Sabroso Shot #6 - Johnny Cash Has Been Everywhere (Man)
You'll need headphones for this one!
I love which exists for one reason and one reason alone.
Today’s website is the epitome of that idea. JohnnyCashHasBeenEverwhere.com is a Google Maps interface which tracks all the locations mentioned by Cash in his song ‘I’ve been everywhere’.
(It's so simple, I feel like even that explanation might even be overcomplicating it.)
The song itself is a bit of a joy as well. It’s perhaps the second greatest piece of writing which only rhymes words with cities:
What a pity
Incidentally, the title of ‘greatest city rhyming piece’ belongs to John Cooper Clarke for ‘Burnley’:
I'll tell you now and I'll tell you firmly.
I don't never want to go to Burnley
What they do there don't concern me.
Why would anybody make the journey?
If you’re still reading, perhaps you’ll permit me to take advantage of a captive audience to recommend some more Johnny Cash (though I'm by no means a scholar of his work).
If you’ve seen his life story retold in Walk the Line, you’ll be familiar with his ‘steady as a train’ country style, acerbic wit and compassion for people who have been imprisoned.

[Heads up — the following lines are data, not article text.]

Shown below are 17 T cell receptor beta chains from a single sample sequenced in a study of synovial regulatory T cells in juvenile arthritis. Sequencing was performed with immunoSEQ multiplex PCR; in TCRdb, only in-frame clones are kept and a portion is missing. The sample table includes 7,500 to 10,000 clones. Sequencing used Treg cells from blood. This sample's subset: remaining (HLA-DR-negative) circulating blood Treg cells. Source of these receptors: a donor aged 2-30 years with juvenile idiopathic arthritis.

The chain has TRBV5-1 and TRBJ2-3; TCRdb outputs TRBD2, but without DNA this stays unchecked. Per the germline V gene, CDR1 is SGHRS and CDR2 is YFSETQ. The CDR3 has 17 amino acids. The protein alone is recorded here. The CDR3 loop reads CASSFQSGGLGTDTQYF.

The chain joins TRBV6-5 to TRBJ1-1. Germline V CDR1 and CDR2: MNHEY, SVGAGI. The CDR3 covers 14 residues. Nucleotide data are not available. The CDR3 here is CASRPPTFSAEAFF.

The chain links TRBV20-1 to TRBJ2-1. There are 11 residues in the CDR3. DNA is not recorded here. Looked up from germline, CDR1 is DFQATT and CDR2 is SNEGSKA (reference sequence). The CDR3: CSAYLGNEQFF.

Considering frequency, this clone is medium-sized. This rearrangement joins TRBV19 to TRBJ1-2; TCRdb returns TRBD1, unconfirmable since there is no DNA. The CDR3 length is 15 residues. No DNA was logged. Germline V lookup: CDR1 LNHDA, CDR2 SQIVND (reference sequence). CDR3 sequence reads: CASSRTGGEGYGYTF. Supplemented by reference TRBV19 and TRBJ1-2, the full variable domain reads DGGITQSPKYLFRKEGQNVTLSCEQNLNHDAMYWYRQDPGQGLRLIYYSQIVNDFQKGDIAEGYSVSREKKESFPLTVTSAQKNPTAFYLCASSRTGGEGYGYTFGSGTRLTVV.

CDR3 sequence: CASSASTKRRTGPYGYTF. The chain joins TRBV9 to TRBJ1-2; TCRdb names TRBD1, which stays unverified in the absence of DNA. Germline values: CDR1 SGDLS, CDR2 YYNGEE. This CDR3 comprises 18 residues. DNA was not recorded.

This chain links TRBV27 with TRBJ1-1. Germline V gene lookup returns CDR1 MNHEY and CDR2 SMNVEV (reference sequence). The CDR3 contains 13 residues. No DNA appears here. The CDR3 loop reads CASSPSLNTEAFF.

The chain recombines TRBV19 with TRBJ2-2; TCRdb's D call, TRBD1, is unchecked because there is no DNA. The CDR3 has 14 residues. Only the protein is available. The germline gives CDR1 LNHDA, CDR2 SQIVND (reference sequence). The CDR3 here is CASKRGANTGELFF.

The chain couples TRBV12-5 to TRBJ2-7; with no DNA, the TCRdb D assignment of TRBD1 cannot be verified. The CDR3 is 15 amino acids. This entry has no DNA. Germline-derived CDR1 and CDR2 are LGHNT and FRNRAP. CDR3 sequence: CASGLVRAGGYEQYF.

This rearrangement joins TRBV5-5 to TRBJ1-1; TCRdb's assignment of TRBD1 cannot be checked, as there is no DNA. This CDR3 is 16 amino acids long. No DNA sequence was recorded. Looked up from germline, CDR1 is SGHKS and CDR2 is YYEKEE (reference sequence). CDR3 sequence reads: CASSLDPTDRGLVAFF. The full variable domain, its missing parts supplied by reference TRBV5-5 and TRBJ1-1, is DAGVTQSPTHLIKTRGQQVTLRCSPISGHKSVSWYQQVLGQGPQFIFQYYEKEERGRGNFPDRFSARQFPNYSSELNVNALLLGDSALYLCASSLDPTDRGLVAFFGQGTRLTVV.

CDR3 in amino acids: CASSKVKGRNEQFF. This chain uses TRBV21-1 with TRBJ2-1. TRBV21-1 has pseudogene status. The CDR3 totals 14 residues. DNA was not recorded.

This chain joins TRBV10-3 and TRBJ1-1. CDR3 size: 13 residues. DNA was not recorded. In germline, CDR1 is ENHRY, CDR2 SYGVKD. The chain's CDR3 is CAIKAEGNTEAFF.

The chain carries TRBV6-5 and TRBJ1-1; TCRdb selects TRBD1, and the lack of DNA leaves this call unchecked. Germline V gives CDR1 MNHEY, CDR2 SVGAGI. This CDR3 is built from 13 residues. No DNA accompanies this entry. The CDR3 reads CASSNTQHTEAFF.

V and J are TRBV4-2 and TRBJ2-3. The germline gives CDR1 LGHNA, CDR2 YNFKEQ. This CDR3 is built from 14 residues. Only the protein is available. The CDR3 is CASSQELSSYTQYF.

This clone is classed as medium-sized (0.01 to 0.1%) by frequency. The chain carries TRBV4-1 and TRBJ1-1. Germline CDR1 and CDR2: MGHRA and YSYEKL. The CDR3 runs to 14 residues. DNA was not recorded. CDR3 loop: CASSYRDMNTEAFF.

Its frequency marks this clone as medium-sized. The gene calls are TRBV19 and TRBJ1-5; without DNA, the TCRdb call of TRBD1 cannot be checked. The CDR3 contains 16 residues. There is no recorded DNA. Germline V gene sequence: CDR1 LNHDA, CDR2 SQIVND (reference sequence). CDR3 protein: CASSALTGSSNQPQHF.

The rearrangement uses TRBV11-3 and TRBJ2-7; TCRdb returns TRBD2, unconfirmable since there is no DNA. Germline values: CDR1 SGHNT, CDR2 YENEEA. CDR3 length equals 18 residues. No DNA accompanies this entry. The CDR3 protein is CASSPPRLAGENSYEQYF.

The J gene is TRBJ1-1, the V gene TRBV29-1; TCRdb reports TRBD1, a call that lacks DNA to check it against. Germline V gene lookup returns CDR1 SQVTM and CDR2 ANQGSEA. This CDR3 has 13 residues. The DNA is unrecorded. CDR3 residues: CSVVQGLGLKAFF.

Those things are all good, but I prefer the albums he released much later in his career. By his own admission, he was a complicated and contradictory man, and his later work shows that level of self-reflection a lot more clearly.
American IV: The Man Comes Around was written and recorded in the final year of Cash's life. His health (and the health of his beloved wife, June Carter) was badly failing.
The album features a lot of covers which seem to take on an entirely new meaning when they’re sung by a man ravaged by a neurodegenerative disease, with lungs damaged by pneumonia, reflecting on a life lived with huge emotional conflict.
Most salient perhaps is his cover of The Beatles’ In My Life.
I don't mean all that to sound bleak. I think the album is truly beautiful, and of the greatest ever made.
This may be the only time I get to tangentially recommend music in the Sabroso shot, so I hope you'll forgive it. Maybe one day I'll get to tell you why I think Ta Dah is the best Scissor Sisters album, but we'll have to wait and see.
In any case, a music-review-free service will resume tomorrow.
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